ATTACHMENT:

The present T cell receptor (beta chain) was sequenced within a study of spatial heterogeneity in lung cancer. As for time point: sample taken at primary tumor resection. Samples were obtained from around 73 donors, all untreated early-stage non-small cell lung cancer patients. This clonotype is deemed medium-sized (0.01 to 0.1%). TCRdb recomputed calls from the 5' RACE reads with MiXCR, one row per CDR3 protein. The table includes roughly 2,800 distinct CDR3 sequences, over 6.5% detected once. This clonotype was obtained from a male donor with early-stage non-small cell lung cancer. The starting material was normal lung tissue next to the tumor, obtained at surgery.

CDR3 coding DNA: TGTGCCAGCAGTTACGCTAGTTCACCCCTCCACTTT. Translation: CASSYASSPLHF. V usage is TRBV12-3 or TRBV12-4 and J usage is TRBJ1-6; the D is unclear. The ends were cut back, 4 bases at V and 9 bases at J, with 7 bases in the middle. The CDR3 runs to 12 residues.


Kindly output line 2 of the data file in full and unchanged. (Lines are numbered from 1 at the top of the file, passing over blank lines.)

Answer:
CDR3 coding DNA: TGTGCCAGCAGTTACGCTAGTTCACCCCTCCACTTT. Translation: CASSYASSPLHF. V usage is TRBV12-3 or TRBV12-4 and J usage is TRBJ1-6; the D is unclear. The ends were cut back, 4 bases at V and 9 bases at J, with 7 bases in the middle. The CDR3 runs to 12 residues.